Business of Software has gained a great reputation over the years as being one of the best software conferences in the world. As a result, we receive tens of approaches a week to speak at the event, despite only having 15 slots to fill over 3 days. Most of the speakers at BoS are previous and/or regular attendees. Many people who attend the conference would be keynoting at another event but we are lucky to be able to convene so many great people together under one roof to discuss the things that really matter in their businesses.
In the hope this helps your application to speak at any event, we’ve put together a list of things we look out for in potential BoS speakers. Related to this, we’ve also wrote up the 15 traits of the most brilliant conference speakers too.
Here are our secrets to applying to speak at BoS (and conferences like BoS)…
Understand our Audience
The paying audience deserve someone who has taken the time to understand them, their challenges and tailored the talk to suit them. That’s why we favour past attendees, or people who can really demonstrate they have taken the time to understand the unique tribe of BoS.
‘Drive-by’, generic applications don’t capture our attention. We see so many of them. Make us and our audience feel special by showing you have taken the time to really think about why BoS Conference is the one for you and let us know why that is.
Does your talk fit into the event theme and compliment other talks?
Is the content relevant and does it fit within the ‘story’ that we want to tell across the event? Take a look at the other speakers, the themes of the event, and gain an understanding of what the conference is hoping to achieve. Sometimes, we have to turn down great speakers as they won’t fit into the overall theme of the event.
By taking the time to position yourself and your talk as something that compliments, not clashes with the other talks, you stand a better chance of getting on stage.
Where is the video?
Send links to a couple of previous, relevant talks. (Definitely don’t send a dozen links to panels where you introduce yourself at the beginning, send a single link to your best talk). We want to get a sense of your talk, your communication style, your energy – it’s an important part of giving a talk.
We strongly prefer to have seen a speaker speak in person, at least once. When this isn’t possible a video is a good back-up. We would never agree to a speaker that we hadn’t seen speak live or online.
Is the talk ‘right’ for our audience? Entertaining, Covering New Ground, Non-salesy, Clear, Actionable?
Business of Software talks have a certain style. Does your talk and presentation style suit the conference? If so, convince us!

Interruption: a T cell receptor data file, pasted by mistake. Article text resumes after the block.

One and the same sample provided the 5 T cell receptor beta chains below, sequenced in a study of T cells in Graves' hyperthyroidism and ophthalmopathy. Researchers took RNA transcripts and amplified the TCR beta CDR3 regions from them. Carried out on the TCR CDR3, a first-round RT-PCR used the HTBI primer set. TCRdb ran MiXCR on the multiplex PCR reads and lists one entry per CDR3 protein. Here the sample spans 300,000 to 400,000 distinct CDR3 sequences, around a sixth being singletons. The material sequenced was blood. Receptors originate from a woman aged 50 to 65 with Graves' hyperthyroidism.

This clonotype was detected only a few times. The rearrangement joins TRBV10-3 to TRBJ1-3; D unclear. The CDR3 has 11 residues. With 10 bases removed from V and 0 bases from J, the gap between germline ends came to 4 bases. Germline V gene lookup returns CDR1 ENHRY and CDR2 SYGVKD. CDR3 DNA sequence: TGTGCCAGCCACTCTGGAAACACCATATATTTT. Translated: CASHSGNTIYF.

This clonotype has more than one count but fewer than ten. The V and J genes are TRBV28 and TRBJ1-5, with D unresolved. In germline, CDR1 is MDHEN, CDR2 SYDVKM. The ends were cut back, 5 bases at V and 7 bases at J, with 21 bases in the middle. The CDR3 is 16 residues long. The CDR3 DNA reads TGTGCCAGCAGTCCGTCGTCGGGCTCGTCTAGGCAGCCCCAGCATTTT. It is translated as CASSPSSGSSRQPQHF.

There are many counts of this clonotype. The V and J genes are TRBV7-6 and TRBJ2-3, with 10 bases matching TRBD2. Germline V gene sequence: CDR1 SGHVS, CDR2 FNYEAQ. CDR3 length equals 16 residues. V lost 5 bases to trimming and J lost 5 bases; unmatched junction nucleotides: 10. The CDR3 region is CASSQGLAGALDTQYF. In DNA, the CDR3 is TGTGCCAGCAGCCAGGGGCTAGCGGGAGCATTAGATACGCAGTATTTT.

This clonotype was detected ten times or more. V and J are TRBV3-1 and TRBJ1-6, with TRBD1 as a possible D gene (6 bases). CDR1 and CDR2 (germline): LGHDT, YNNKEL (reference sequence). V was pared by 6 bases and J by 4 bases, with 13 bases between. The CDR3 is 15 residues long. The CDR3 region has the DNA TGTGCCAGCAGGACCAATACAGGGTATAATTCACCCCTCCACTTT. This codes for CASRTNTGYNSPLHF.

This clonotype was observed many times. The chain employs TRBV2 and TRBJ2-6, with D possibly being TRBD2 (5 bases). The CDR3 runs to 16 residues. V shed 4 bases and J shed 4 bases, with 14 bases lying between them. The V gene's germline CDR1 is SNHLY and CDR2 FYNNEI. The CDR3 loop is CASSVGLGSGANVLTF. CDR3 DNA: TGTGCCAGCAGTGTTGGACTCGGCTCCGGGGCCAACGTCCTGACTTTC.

BoS speakers are special as most will hang around for the duration of the event, and socialise with the equally special and interesting audience. Speakers don’t come to BoS with an ego or the idea they are better than the audience, just because they are standing up the front. Instead, we look for speakers who take the chance to speak and interact with those they present to, before and after their talk.
If you intend to drop in, give your talk, and then leave, perhaps our conference is not for you.
Do you speak for yourself?
Are you applying to speak yourself, or are you paying people to place you as a speaker? Marketing teams and agencies exist to maximise the exposure that key executives or CEOs get. They are usually highly speculative and rarely worth the effort. We have got to a point where we simply have to ignore them.
If you want to speak, apply yourself. Don’t try to get other people to represent you – badly.
How can the speaker help us sell tickets, raise awareness and otherwise add value? What else can they do to help spread the word? How can we help each other?
The speakers are a big drawer for any event – we want people who are delighted to be speaking, and will help us make the event a big success. Are you prepared to help do that?
Remember… we have to pick a very small number of speakers across multiple topics to produce a single track event that is interesting for everyone. That means that every year, we have to turn some brilliant speakers away simple for reasons of space. It does not mean we wouldn’t want to have them back next year.
If you think you fit the bill, and you’re up for the challenge, you can apply to speak at Business of Software by clicking the button below.
Next AMA: Clarke Ching, 23rd February 17.00 GMT.
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